Personal Blog: A Special Kind Of Anniversay

This one is pretty long, but I think you’ll enjoy it if you stick with it. Happy Gay-versary to me 😉

I have a lot of friends that can claim I am the only gay person they know. To clarify, my friends aren’t homophobic or bigoted in any way; it just happens to be that their normal circle of cohorts doesn’t include any gay men. I personally do not think I’m all that masculine (although I’m not flamboyant in any way either- except around my friend Sarah). Usually, to those who do not have a well-developed sense of “gay-dar”, I’m eccentric; a nerd who reads instead of watching football and whose idea of a good time is traveling, photography and having a vodka tonic. So these friends who’ve never known a gay man before (well, an open gay man), often ask me at some point in our friendship the following question: “When did you know you were gay?”

If you were to ask me this Friday, January 11th, 2013, I would say “ten years ago today.”

It was high school, and I was confused. I had been diagnosed with a trifecta of mental disorders (clinical depression, general anxiety disorder and obsessive compulsive disorder) and was taking Zoloft regularly. My suicide attempt in high school was not based on bullying nor parents who screamed “faggots” when they passed two men holding hands. My attempt was purely based on the antagonist in my life, my own brain, convincing me that I would never amount to anything; that I was, in fact, a complete waste of lung power. Zoloft helped calm the nerves and clarify my life considerably, though the side effects were startling and the eventual reason why I sought holistic, long term treatments for my issues.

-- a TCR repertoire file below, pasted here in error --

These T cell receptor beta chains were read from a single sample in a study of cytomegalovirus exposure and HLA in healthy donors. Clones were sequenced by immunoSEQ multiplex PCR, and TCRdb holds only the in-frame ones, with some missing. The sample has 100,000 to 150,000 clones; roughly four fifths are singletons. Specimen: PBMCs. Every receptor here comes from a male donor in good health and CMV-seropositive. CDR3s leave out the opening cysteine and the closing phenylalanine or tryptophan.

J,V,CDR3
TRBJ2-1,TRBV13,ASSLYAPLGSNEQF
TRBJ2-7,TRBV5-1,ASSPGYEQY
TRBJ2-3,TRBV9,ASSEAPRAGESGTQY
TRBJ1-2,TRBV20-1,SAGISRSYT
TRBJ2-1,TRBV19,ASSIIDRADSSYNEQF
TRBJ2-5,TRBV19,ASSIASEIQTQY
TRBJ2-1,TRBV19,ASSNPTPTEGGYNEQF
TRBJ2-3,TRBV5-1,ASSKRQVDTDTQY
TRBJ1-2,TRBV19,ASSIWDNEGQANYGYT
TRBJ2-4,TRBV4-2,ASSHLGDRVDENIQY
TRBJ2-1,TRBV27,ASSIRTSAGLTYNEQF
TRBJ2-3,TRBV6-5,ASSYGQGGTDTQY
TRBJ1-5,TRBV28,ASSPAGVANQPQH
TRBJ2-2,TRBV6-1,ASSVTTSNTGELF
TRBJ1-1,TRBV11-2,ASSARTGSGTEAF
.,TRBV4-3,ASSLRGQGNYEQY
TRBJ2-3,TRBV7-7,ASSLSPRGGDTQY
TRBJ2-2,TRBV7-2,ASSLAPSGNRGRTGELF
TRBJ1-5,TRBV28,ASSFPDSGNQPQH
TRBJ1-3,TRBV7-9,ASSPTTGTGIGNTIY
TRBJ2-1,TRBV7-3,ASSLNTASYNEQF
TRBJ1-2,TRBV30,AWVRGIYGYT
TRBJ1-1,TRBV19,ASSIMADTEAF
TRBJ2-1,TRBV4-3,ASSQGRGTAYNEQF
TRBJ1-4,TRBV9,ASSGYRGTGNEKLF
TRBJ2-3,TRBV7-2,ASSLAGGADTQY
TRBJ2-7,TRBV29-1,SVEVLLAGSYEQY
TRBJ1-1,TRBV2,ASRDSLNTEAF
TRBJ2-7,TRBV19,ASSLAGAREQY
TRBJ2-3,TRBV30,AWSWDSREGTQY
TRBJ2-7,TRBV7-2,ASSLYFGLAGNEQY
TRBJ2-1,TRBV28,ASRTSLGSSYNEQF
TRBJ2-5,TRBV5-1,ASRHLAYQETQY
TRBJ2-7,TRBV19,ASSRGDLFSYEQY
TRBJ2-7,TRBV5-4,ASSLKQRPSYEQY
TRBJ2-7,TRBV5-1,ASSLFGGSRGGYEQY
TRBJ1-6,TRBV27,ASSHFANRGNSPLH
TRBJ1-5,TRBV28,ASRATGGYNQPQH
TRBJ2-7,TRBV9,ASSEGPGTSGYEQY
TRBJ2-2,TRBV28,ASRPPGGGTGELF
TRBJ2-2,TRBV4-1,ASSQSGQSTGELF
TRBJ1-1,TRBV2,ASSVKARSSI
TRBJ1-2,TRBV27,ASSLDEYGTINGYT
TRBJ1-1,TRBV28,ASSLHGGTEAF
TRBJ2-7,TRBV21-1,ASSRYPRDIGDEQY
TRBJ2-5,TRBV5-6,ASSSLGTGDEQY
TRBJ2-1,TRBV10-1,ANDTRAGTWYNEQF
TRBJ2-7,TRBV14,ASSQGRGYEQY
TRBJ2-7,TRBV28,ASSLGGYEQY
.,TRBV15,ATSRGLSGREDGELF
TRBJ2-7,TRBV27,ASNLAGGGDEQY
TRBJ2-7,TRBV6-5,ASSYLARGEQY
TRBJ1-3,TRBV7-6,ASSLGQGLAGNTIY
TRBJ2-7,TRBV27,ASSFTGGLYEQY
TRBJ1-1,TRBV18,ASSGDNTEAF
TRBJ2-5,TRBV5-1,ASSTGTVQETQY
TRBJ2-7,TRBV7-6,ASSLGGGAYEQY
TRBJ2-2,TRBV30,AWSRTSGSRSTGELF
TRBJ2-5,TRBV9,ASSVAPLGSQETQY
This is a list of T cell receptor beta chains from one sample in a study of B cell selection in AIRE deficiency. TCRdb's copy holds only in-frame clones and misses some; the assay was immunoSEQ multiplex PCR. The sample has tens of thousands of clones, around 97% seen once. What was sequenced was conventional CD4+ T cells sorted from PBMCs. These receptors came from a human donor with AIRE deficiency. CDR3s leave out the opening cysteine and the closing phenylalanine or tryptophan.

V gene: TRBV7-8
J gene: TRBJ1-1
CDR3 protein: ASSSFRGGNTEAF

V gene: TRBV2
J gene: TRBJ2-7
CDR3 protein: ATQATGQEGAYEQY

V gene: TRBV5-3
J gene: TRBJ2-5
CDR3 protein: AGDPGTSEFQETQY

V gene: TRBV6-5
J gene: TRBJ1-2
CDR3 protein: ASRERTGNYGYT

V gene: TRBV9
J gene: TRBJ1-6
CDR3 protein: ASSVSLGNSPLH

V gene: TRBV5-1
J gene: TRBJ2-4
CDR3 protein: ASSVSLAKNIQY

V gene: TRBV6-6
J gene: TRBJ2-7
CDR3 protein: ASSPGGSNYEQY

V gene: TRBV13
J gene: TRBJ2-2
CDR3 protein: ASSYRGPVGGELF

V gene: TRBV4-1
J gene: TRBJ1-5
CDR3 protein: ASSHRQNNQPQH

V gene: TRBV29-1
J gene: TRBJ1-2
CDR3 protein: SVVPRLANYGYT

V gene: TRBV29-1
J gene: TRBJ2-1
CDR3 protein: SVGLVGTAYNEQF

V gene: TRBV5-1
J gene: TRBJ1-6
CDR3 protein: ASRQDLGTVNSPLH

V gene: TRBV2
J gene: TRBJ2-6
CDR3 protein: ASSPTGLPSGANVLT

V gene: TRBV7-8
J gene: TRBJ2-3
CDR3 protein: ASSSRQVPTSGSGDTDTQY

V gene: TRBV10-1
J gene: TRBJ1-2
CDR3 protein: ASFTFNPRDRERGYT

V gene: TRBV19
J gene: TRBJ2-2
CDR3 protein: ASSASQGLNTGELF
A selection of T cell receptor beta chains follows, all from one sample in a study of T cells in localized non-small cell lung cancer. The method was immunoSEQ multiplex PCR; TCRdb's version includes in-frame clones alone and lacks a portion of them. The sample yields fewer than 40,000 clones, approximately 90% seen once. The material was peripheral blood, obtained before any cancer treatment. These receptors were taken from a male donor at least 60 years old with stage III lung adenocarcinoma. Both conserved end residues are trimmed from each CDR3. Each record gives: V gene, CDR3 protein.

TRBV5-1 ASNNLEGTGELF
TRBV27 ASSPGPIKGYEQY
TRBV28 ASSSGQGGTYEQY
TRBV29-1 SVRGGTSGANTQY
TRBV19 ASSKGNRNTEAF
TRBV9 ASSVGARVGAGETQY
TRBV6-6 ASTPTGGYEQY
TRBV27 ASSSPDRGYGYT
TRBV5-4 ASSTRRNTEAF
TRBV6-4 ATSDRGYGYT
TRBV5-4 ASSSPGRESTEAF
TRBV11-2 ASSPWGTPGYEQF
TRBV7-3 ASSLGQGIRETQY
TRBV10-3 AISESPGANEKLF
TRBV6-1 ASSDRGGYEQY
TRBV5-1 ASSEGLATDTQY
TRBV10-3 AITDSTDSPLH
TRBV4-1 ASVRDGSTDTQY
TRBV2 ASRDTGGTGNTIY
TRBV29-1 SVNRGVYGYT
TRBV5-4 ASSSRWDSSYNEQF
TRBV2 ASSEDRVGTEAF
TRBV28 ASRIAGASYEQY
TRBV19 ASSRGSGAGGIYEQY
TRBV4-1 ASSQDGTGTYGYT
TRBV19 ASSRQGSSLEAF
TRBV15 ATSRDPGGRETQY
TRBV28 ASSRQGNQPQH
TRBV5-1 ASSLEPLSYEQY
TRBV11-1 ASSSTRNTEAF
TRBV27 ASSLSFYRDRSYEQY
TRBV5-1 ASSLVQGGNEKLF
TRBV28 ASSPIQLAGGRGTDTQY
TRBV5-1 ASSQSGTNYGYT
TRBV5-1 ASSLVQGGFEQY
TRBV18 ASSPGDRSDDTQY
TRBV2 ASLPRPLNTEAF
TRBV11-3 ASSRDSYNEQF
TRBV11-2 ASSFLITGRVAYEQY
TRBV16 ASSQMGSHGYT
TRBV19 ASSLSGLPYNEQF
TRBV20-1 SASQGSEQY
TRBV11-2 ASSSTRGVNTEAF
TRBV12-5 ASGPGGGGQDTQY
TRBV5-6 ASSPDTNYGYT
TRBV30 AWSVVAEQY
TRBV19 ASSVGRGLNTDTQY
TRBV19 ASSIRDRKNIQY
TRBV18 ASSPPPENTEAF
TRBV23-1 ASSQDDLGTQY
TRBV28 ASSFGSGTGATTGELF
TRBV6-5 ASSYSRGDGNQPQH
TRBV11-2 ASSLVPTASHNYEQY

Up until that point, I had no idea I was gay. I had no idea who I was, period. I was a late bloomer, as they say. I had girlfriends, went online when no one was looking and just generally was turned on by EVERYTHING. So here I was, a senior in high school on Zoloft, happy that I was still alive, and getting ready to celebrate my 5 month anniversary with my girlfriend, Ashley (remember in high school when you celebrated every single month?). I had experiences, sexually, with both men and women by that point in my life but still didn’t know what it all meant. I would have never admitted to being gay, or even bi-sexual, but rather would have said something like, “I’m a teenager and just like blow-jobs.” My identity, had yet to be formed, or as some would say “admitted to.”

My best friend (who would come out a year later- I would be blamed for ‘turning him gay’ by many of the people in my small town high school) spent the night after watching a Margaret Cho stand up routine. We lay awake with the lights off on separate twin beds in my room, painted soft blue, my favorite color. We talked about school, girls, life in general. My palms got sweaty. And all of a sudden, as I thought about my life, I realized: I was gay. I’m not sure why that exact moment was the one in which I decided I was; it was just that moment the light switch flicked in my own head. Possibly, watching the Margaret Cho performance made me realize you could be gay and accepted. So, I said to myself, Fuck this.
He was in the middle of talking about the book I bought him for Christmas, just a few weeks prior. “Jeremy, I’m gay” I said quickly, as one would rip off a band-aide, hoping it won’t sting. “Oh ok.” He said. We talked more about it and he asked me what I was going to do about my girlfriend. “I guess I need to tell her tomorrow.” He helped me devise a plan- to come out in one single day, to just do it, to call all my friends and get it over with. One thing I have always hated in my life is news of my personal matters getting around to people. This way, I’d knock it all out myself, so that when it escaped the lips of my friends (I love my friends, but it was high school- gossip was basically as common as 2nd period math), I wouldn’t have to deny it. I was so to be, at the time, the only gay kid in my school.